It strikes me that Virgil Wander, by Leif Enger, shares a few elements in common with Once Upon a River, by Diane Setterfield (click here to read our review of the latter). It is set in a small town on a body of water (Lake Superior) and draws its cast of largely sympathetic characters from this cohesive community. Both books begin with a resurrection, of sorts, and end with a wedding. And in both cases the “death” preceding the resurrection takes place off stage, with essential details withheld until the appropriate moment. A subtle aura of mystery crops up here and there in both books. They’re the sort of happenings you accept at first and then say, “Wait–what did he say?”
Whether and how the eponymous first-person narrator of Virgil Wander parallels his first-century Roman poet namesake is open to discussion. But that he is a masterful craftsman of word and image is beyond doubt. Virgil is replete with imagery. Giant fish. Serpents. People walking into, through, or on water. People, things, and animals taking flight. And food–shared, given, consumed at midnight banquets. As my husband and I have already discovered, the metaphors support endless speculation. The one thing you can just about count on is that Enger isn’t employing them in any conventional manner.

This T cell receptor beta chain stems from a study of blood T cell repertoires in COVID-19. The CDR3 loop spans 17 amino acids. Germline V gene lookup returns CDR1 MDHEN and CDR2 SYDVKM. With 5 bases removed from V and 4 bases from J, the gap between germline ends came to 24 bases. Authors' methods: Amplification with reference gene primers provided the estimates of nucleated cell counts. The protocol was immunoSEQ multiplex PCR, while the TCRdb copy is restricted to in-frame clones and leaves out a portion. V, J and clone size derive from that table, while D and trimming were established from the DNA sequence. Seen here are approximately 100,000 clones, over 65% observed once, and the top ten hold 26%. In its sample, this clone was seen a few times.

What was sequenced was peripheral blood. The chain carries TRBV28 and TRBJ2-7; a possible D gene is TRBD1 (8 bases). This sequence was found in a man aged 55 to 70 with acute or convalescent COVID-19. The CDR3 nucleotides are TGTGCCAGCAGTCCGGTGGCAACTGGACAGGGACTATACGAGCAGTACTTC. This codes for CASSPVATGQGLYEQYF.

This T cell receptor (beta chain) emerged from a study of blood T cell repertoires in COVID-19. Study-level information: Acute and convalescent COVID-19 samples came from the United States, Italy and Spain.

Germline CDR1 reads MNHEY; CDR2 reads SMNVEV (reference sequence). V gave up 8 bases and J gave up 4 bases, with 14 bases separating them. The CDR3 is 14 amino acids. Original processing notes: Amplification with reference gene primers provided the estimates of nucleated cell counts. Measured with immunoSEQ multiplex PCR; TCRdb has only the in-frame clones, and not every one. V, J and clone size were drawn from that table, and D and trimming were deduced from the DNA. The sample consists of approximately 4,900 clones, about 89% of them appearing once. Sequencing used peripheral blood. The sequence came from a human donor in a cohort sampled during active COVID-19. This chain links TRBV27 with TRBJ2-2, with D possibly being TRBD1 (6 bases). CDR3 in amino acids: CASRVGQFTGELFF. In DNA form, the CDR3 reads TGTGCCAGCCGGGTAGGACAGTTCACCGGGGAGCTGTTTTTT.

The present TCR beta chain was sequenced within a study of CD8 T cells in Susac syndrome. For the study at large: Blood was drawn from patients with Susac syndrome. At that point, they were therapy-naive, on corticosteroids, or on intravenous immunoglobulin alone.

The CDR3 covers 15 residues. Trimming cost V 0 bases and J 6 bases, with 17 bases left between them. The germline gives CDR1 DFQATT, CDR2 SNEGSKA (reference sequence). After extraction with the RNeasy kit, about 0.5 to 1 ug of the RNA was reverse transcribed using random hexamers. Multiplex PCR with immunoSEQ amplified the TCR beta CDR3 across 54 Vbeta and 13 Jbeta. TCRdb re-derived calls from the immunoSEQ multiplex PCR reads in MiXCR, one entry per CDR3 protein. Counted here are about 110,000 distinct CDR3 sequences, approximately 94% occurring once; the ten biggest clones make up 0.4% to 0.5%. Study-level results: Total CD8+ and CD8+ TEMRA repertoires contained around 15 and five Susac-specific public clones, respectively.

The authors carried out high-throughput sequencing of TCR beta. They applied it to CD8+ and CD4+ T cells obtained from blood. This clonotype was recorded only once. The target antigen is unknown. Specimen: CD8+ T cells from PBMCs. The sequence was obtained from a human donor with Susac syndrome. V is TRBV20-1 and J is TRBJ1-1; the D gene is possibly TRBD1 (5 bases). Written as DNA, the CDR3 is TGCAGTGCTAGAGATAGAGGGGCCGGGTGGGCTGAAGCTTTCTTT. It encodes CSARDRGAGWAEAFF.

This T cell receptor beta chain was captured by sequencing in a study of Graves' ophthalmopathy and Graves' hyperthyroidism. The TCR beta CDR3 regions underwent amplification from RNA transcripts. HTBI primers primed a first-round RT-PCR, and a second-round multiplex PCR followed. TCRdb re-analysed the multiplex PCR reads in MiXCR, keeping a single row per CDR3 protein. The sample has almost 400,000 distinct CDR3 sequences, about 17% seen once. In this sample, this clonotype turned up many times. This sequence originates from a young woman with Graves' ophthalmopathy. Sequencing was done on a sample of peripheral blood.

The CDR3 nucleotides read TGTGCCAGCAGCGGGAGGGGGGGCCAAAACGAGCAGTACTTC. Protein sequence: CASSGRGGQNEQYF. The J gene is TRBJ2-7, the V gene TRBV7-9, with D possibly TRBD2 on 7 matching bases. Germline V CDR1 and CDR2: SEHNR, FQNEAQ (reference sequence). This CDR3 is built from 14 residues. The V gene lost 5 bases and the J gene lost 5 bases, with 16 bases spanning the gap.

Virgil runs the Empress, a superannuated movie theater dating to the golden age of cinema. But though the world seems to have passed by Virgil and his theater, we sense that his rescue from the depths of Lake Superior portends a sea-change of some sort. We follow him through a number of meandering plot developments before gaining a sense of what shape this transformation will take. But the many engaging characters, clever descriptions, and hints of magic make us willing fellow travelers.
One of my favorite examples of Enger’s wit strikes me as an inside joke for writers, who are often charged to spurn adjectives in favor of solid nouns and active verbs. Virgil claims his brush with death has weakened his grasp on language, particularly adjectives. A consolatory neurologist tells him that “if a person were to lose any grammar then let it be adjectives. You could get by minus adjectives. In fact you appeared more decisive without them. He asked politely after my nouns, which were mostly intact, then declared with sudden intensity it was verbs you must truly not lose. Without verbs nothing gets done” (p. 112).
Virgil might not keep you on the edge of your seat wondering what will happen next. But given that 2020 has already done that, it’s rather nice to read something that doesn’t. The residents and spirit of Greenstone, Minnesota, may, nevertheless, make you reluctant to leave.